Continuing to represent Heytesbury in 1705, Monson was classed as ‘Low Church’, and voted on 25 Oct. for the Court candidate as Speaker. Doubtless happy with the tone of the Dr Willis’ sermon to the Commons on the Whig anniversary of 5 Nov., the next day he was charged with conveying the House’s thanks to the preacher. In February 1706 he maintained support for the Court over the ‘place clause’ in the regency bill. In addition, he managed a private estate bill, and on 18 Mar. acted as a teller to amend the wording of a bill for legal reform. In the next session he told on 6 Dec. 1706 in favour of committing to the whole House the bill for regulating the night watch. He also displayed concern for his adopted county, being nominated to draft a bill to continue the Hertfordshire Highways Act. Thereafter, he was closely involved with two private estate bills. In the 1707–8 session he told on 9 Feb. to adjourn debate on a bill to relieve Francis Annesley*. At the 1708 election he at last found success at Hertford, and his return was classed as a gain for the Whigs by Lord Sunderland (Charles, Lord Spencer*). In this Parliament he twice acted as a teller: on 15 Jan. 1709, to uphold the victory of Sir Cleave More, 2nd Bt., at Bramber; and on 14 Apr., against the wording of a bill to preserve the rights of advowson-holders. He voted for naturalizing the Palatines, and the impeachment of Dr Sacheverell in 1710.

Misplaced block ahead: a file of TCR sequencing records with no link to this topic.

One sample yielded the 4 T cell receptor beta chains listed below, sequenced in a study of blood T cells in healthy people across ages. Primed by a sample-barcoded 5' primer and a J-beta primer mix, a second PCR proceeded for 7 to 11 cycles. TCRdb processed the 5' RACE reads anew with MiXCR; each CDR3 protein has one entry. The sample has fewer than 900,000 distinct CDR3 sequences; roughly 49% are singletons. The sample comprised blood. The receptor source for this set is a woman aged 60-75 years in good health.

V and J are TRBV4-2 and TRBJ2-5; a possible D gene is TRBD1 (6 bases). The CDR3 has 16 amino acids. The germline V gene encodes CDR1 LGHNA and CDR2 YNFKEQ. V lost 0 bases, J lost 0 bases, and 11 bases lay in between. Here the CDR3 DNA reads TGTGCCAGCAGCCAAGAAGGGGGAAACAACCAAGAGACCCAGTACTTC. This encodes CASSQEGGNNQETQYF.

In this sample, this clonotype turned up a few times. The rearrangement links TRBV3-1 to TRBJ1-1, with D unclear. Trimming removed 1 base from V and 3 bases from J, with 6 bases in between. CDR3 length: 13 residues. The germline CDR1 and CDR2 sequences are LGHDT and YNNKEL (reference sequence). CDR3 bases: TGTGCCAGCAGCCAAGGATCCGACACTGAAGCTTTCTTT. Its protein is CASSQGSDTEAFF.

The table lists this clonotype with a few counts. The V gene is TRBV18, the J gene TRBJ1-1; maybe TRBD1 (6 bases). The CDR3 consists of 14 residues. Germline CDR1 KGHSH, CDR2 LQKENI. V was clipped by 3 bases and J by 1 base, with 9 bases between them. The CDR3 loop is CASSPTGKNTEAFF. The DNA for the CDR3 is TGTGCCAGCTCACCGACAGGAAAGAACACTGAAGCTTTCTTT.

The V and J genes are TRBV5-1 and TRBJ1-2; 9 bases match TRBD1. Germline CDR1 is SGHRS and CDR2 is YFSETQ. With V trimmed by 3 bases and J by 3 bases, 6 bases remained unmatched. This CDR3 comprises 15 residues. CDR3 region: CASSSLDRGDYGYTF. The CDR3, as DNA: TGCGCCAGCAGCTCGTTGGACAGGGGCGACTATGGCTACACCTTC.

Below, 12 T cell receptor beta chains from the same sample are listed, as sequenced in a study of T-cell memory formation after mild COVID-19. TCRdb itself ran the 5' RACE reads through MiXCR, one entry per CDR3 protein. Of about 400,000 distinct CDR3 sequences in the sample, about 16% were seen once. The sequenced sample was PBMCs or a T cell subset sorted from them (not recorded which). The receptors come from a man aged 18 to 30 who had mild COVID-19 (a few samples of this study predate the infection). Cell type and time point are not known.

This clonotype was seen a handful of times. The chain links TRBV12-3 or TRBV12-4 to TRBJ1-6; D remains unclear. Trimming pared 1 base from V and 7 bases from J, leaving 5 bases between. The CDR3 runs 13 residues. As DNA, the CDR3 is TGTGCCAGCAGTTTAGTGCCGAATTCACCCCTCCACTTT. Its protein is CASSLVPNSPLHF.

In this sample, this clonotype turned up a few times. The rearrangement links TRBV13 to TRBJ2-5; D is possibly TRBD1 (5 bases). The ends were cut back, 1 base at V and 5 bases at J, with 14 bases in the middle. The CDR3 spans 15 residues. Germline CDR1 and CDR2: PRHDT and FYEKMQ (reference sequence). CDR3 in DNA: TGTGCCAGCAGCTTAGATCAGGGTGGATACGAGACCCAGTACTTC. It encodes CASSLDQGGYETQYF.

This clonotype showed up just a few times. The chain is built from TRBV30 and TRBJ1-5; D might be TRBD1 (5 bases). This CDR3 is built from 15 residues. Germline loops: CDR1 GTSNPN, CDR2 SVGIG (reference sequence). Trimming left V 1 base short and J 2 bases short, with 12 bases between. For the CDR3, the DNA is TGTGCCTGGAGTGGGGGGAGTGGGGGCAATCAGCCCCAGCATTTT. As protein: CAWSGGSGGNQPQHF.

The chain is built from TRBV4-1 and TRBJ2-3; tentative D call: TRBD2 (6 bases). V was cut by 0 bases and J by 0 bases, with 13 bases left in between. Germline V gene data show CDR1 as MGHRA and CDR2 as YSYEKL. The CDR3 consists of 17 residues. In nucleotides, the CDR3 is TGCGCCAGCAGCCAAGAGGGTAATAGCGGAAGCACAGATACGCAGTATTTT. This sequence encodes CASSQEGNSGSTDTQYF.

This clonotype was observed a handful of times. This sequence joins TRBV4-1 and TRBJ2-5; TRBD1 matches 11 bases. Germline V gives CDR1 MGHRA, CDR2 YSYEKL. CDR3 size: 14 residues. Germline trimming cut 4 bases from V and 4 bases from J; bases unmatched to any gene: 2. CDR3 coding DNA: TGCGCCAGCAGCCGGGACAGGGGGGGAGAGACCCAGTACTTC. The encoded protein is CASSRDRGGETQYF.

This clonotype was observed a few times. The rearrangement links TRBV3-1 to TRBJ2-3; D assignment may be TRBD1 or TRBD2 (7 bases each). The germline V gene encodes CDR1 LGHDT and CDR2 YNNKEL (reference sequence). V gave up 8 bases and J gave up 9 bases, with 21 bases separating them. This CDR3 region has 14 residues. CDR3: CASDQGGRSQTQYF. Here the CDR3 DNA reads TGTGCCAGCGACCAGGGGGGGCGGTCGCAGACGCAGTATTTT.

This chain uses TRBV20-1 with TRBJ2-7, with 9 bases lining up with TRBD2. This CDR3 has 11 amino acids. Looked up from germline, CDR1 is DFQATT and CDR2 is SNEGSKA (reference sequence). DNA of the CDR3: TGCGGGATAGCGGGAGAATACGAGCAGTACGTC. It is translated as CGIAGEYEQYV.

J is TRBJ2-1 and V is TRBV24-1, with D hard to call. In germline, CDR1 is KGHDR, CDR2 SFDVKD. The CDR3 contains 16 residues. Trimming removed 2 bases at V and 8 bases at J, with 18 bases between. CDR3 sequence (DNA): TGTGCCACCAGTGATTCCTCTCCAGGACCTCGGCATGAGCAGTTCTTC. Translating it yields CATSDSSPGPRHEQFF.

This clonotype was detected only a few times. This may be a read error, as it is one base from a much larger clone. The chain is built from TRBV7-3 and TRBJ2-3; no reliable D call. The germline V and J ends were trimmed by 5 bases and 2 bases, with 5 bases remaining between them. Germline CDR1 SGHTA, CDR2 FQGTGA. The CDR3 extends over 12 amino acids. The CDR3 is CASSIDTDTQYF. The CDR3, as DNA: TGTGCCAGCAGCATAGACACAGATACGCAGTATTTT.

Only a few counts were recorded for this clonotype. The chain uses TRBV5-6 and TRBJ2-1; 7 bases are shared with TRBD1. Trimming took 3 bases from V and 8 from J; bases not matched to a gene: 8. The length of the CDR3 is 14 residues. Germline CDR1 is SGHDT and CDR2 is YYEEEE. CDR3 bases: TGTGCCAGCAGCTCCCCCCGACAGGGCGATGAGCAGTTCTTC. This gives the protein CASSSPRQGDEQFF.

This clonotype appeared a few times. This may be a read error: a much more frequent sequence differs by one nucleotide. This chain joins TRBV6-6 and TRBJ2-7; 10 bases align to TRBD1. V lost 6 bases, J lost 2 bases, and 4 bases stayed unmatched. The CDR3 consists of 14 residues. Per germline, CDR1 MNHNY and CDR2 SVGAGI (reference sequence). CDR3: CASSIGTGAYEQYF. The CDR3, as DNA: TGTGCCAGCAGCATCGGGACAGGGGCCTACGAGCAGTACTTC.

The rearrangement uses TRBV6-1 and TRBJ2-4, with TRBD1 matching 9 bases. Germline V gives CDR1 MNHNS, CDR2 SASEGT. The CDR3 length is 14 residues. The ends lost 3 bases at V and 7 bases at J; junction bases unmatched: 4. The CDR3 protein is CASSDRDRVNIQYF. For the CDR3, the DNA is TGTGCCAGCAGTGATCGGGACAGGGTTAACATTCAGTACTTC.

In July 1710 Monson presented a virulently Whig address to the Queen on behalf of the freemen and inhabitants of Hertford. However, his local support was insufficient to secure his return for that borough at the ensuing general election. Tory opponents also ensured that he was removed from the Hertfordshire commission of the peace in 1713. Later that year he made interest to be returned for Aldborough, receiving the backing of his kinsman and ward Lord Pelham, who commended Monson for having ‘always stuck firm to the true interest of his country’. Another observer, valuing Monson at ‘£1,200 or £1,500 p.a.’, described him as ‘very well beloved by all who know him’, but he withdrew shortly before the contest, having suffered ‘a fit of the gout’. He did not return to Parliament until April 1715, when Pelham (now Duke of Newcastle) brought him in for Aldborough at a by-election. He remained in Whig ranks, but was prepared on occasion to oppose the administration of James Stanhope* and Lord Sunderland. During the 1715 Parliament he succeeded to his brother’s baronetcy and estates, but did not seek to use this considerable interest to gain a seat in Lincolnshire in 1722. He died on 7 Mar. 1727, aged 73, and was succeeded by his nephew John†.5
Ref Volumes: 1690-1715
Authors: Paula Watson / Perry Gauci
- 1. Clutterbuck, Herts. ii. 69; Lincs. AO, Monson